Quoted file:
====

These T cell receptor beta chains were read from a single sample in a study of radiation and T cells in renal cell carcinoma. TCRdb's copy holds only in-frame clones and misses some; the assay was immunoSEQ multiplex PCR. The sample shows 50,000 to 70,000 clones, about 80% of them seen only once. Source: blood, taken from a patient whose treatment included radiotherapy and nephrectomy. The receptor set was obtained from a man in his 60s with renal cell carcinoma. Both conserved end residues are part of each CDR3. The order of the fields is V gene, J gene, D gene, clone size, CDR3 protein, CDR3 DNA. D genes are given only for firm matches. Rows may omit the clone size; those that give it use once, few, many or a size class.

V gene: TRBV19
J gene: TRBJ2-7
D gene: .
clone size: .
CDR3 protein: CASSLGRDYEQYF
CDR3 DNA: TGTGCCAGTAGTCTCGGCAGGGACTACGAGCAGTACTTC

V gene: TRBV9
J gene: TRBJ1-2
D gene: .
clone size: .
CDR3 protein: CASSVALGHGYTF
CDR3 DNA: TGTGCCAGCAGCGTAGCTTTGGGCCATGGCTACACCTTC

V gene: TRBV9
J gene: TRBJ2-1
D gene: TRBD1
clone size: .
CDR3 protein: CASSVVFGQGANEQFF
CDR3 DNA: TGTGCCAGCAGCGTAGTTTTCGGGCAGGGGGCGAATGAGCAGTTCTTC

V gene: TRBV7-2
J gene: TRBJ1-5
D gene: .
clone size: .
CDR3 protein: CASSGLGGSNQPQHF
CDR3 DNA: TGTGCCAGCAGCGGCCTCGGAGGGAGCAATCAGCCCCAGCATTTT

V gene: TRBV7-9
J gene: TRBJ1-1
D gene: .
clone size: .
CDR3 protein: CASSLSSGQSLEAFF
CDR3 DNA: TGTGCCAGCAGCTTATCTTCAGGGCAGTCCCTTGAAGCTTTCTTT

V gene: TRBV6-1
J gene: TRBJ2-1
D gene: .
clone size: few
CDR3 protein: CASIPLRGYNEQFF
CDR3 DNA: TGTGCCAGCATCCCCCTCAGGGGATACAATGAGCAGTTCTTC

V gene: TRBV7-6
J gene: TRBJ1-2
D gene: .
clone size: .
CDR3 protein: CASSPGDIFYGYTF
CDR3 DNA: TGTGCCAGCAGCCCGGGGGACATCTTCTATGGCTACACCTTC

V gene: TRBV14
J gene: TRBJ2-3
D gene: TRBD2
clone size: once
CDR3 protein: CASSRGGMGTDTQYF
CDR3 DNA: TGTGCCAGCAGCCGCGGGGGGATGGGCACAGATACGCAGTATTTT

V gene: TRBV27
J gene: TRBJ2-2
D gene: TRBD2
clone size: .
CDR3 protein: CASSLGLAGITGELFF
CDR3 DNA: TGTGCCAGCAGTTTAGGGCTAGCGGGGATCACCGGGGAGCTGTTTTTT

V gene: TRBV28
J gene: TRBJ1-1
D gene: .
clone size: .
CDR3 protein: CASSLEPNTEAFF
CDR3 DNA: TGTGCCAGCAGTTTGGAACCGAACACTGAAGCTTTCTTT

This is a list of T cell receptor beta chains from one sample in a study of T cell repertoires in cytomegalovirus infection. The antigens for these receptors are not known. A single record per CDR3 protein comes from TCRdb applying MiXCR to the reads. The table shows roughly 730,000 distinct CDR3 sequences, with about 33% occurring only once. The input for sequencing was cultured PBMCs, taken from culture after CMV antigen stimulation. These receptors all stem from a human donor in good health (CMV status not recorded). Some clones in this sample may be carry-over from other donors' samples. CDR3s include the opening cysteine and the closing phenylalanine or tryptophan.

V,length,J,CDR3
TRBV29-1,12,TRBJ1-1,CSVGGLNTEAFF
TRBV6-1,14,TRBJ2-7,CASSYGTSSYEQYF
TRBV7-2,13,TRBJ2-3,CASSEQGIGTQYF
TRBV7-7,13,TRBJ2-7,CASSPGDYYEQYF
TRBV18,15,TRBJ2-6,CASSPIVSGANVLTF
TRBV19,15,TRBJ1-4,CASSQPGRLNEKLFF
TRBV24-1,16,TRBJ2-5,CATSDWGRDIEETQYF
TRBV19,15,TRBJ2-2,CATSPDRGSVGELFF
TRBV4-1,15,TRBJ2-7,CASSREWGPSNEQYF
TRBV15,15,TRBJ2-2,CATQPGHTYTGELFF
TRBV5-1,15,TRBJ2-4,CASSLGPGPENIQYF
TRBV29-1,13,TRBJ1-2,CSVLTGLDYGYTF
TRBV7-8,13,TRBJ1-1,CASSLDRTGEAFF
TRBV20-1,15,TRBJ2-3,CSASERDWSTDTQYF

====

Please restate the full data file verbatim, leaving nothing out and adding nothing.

These T cell receptor beta chains were read from a single sample in a study of radiation and T cells in renal cell carcinoma. TCRdb's copy holds only in-frame clones and misses some; the assay was immunoSEQ multiplex PCR. The sample shows 50,000 to 70,000 clones, about 80% of them seen only once. Source: blood, taken from a patient whose treatment included radiotherapy and nephrectomy. The receptor set was obtained from a man in his 60s with renal cell carcinoma. Both conserved end residues are part of each CDR3. The order of the fields is V gene, J gene, D gene, clone size, CDR3 protein, CDR3 DNA. D genes are given only for firm matches. Rows may omit the clone size; those that give it use once, few, many or a size class.

V gene: TRBV19
J gene: TRBJ2-7
D gene: .
clone size: .
CDR3 protein: CASSLGRDYEQYF
CDR3 DNA: TGTGCCAGTAGTCTCGGCAGGGACTACGAGCAGTACTTC

V gene: TRBV9
J gene: TRBJ1-2
D gene: .
clone size: .
CDR3 protein: CASSVALGHGYTF
CDR3 DNA: TGTGCCAGCAGCGTAGCTTTGGGCCATGGCTACACCTTC

V gene: TRBV9
J gene: TRBJ2-1
D gene: TRBD1
clone size: .
CDR3 protein: CASSVVFGQGANEQFF
CDR3 DNA: TGTGCCAGCAGCGTAGTTTTCGGGCAGGGGGCGAATGAGCAGTTCTTC

V gene: TRBV7-2
J gene: TRBJ1-5
D gene: .
clone size: .
CDR3 protein: CASSGLGGSNQPQHF
CDR3 DNA: TGTGCCAGCAGCGGCCTCGGAGGGAGCAATCAGCCCCAGCATTTT

V gene: TRBV7-9
J gene: TRBJ1-1
D gene: .
clone size: .
CDR3 protein: CASSLSSGQSLEAFF
CDR3 DNA: TGTGCCAGCAGCTTATCTTCAGGGCAGTCCCTTGAAGCTTTCTTT

V gene: TRBV6-1
J gene: TRBJ2-1
D gene: .
clone size: few
CDR3 protein: CASIPLRGYNEQFF
CDR3 DNA: TGTGCCAGCATCCCCCTCAGGGGATACAATGAGCAGTTCTTC

V gene: TRBV7-6
J gene: TRBJ1-2
D gene: .
clone size: .
CDR3 protein: CASSPGDIFYGYTF
CDR3 DNA: TGTGCCAGCAGCCCGGGGGACATCTTCTATGGCTACACCTTC

V gene: TRBV14
J gene: TRBJ2-3
D gene: TRBD2
clone size: once
CDR3 protein: CASSRGGMGTDTQYF
CDR3 DNA: TGTGCCAGCAGCCGCGGGGGGATGGGCACAGATACGCAGTATTTT

V gene: TRBV27
J gene: TRBJ2-2
D gene: TRBD2
clone size: .
CDR3 protein: CASSLGLAGITGELFF
CDR3 DNA: TGTGCCAGCAGTTTAGGGCTAGCGGGGATCACCGGGGAGCTGTTTTTT

V gene: TRBV28
J gene: TRBJ1-1
D gene: .
clone size: .
CDR3 protein: CASSLEPNTEAFF
CDR3 DNA: TGTGCCAGCAGTTTGGAACCGAACACTGAAGCTTTCTTT

This is a list of T cell receptor beta chains from one sample in a study of T cell repertoires in cytomegalovirus infection. The antigens for these receptors are not known. A single record per CDR3 protein comes from TCRdb applying MiXCR to the reads. The table shows roughly 730,000 distinct CDR3 sequences, with about 33% occurring only once. The input for sequencing was cultured PBMCs, taken from culture after CMV antigen stimulation. These receptors all stem from a human donor in good health (CMV status not recorded). Some clones in this sample may be carry-over from other donors' samples. CDR3s include the opening cysteine and the closing phenylalanine or tryptophan.

V,length,J,CDR3
TRBV29-1,12,TRBJ1-1,CSVGGLNTEAFF
TRBV6-1,14,TRBJ2-7,CASSYGTSSYEQYF
TRBV7-2,13,TRBJ2-3,CASSEQGIGTQYF
TRBV7-7,13,TRBJ2-7,CASSPGDYYEQYF
TRBV18,15,TRBJ2-6,CASSPIVSGANVLTF
TRBV19,15,TRBJ1-4,CASSQPGRLNEKLFF
TRBV24-1,16,TRBJ2-5,CATSDWGRDIEETQYF
TRBV19,15,TRBJ2-2,CATSPDRGSVGELFF
TRBV4-1,15,TRBJ2-7,CASSREWGPSNEQYF
TRBV15,15,TRBJ2-2,CATQPGHTYTGELFF
TRBV5-1,15,TRBJ2-4,CASSLGPGPENIQYF
TRBV29-1,13,TRBJ1-2,CSVLTGLDYGYTF
TRBV7-8,13,TRBJ1-1,CASSLDRTGEAFF
TRBV20-1,15,TRBJ2-3,CSASERDWSTDTQYF